Monday, December 23, 2013

Drying Herbs



Some herbs are easier to dry than others owing to their stronger leaves and oils. However, almost all herbs can be dried in one or another. Trial and experiment is the best way to find out which herbs dry best for you, with the expectation that some herbs will shrivel up and look like a brown mess when dried, while others will retain color and texture well.

The best time to cut herbs for drying is just before they flower. This is when the leaves have the most oil, which is what gives herbs aroma and flavor.

After harvesting them, rinse each branch in cold water and dry with towels or paper towels to remove all visible water. Wet herbs tend to mold which destroys the whole bunch.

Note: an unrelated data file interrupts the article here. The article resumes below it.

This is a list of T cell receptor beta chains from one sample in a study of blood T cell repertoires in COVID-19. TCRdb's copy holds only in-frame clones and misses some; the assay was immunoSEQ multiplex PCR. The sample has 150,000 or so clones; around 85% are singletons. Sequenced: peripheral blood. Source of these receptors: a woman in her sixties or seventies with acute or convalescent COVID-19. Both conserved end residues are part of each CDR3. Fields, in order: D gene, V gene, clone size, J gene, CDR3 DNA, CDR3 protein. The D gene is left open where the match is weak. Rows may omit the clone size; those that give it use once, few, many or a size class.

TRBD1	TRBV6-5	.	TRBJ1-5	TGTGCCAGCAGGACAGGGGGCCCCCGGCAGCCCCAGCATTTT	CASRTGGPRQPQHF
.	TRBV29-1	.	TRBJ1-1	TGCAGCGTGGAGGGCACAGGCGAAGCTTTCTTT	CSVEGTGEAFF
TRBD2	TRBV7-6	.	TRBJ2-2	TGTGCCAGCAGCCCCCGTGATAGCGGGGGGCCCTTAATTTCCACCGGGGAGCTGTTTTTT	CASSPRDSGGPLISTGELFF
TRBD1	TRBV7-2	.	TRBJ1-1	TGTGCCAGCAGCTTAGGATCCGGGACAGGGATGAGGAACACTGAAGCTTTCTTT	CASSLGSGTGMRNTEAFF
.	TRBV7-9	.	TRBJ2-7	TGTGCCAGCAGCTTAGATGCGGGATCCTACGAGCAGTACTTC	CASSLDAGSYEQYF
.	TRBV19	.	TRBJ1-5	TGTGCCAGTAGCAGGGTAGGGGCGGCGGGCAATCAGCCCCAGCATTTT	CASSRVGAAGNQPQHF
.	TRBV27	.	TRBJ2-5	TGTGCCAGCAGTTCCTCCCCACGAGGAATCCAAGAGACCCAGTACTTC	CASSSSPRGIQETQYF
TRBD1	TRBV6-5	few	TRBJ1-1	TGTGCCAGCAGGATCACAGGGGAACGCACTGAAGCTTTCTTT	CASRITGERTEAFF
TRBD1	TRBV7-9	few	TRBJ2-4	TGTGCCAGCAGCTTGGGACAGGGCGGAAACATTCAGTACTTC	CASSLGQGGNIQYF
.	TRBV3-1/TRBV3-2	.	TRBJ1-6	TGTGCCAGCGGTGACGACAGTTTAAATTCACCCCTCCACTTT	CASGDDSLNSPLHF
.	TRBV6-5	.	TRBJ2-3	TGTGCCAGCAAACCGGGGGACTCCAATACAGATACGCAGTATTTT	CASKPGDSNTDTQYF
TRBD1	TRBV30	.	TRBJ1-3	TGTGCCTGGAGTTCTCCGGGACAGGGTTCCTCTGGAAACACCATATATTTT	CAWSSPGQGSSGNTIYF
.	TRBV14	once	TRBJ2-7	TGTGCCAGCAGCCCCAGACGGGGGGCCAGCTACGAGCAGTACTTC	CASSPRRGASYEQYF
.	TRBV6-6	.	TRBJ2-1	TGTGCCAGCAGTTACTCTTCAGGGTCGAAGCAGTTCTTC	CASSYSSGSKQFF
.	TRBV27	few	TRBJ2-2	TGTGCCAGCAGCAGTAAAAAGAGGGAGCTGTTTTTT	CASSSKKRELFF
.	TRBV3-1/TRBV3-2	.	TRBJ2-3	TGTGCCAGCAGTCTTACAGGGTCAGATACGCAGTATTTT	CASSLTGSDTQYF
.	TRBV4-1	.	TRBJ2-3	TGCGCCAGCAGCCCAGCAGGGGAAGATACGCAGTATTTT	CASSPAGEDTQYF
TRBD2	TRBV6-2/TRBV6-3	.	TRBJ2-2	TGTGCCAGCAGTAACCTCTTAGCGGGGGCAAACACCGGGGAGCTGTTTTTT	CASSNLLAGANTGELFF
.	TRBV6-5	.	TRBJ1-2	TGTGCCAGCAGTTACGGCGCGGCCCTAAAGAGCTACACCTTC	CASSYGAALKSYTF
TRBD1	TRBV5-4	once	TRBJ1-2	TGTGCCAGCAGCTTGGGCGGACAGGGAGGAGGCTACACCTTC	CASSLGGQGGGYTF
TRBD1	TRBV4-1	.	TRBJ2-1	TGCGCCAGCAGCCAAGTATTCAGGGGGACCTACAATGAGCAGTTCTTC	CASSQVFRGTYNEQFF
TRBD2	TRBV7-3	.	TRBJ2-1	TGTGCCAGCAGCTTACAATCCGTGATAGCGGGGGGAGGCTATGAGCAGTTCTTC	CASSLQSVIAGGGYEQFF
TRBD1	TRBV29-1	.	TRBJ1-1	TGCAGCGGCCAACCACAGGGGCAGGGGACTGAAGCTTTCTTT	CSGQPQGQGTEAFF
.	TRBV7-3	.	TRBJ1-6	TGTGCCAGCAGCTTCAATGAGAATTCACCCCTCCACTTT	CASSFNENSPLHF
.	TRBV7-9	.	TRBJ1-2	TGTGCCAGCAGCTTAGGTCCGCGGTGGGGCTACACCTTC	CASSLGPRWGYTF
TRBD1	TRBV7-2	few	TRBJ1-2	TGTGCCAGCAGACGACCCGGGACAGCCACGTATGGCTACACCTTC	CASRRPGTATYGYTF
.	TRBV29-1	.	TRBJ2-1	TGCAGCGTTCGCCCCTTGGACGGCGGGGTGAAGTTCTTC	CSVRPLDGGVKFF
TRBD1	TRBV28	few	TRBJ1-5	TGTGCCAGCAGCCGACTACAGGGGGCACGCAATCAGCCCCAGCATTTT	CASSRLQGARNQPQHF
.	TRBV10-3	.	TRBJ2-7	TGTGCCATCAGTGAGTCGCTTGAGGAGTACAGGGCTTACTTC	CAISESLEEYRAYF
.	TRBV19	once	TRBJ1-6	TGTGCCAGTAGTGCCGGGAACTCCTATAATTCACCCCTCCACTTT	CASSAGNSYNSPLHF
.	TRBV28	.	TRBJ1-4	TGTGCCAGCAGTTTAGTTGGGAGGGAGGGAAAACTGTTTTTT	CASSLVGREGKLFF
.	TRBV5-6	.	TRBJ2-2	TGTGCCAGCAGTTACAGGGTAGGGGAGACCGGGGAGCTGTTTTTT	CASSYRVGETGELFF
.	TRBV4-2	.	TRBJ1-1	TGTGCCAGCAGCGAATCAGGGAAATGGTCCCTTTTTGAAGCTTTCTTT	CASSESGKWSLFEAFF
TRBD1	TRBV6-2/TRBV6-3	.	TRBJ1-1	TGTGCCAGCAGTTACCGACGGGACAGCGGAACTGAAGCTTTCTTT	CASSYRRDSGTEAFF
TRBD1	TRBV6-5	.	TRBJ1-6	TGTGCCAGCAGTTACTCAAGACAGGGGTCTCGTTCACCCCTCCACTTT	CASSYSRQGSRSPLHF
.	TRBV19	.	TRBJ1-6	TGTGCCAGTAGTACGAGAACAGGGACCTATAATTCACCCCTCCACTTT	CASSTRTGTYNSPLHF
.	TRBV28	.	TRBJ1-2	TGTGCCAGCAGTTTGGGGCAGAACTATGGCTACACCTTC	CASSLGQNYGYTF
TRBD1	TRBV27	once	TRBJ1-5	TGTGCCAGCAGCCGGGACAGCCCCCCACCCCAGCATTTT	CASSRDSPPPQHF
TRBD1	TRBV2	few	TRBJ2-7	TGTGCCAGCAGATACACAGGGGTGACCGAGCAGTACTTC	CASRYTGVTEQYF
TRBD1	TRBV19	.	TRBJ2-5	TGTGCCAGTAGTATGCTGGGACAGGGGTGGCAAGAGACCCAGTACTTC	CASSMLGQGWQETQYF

I use a dehydrator because it makes things super simple. You just spread the herbs out on the racks, leaving space between them for the air to circulate, and only one leaf thick on each rack. Most Dehydrators have different setting for depending on what you are drying so you simply follow the directions on the dehydrator.

Some herbs such as basil, tarragon, lemon balm and mints have high moisture content and will mold if not dried quickly.

If you are drying your herbs in an oven you will want to dry them in a very cool oven (high temperatures will result in tasteless herbs).  Basically, just turn the oven on to "warm" (140 to 200 F) (or 65 degrees C to 93 degrees C, gas mark 1) for 20 minutes, then turn it off and pop in the herbs.




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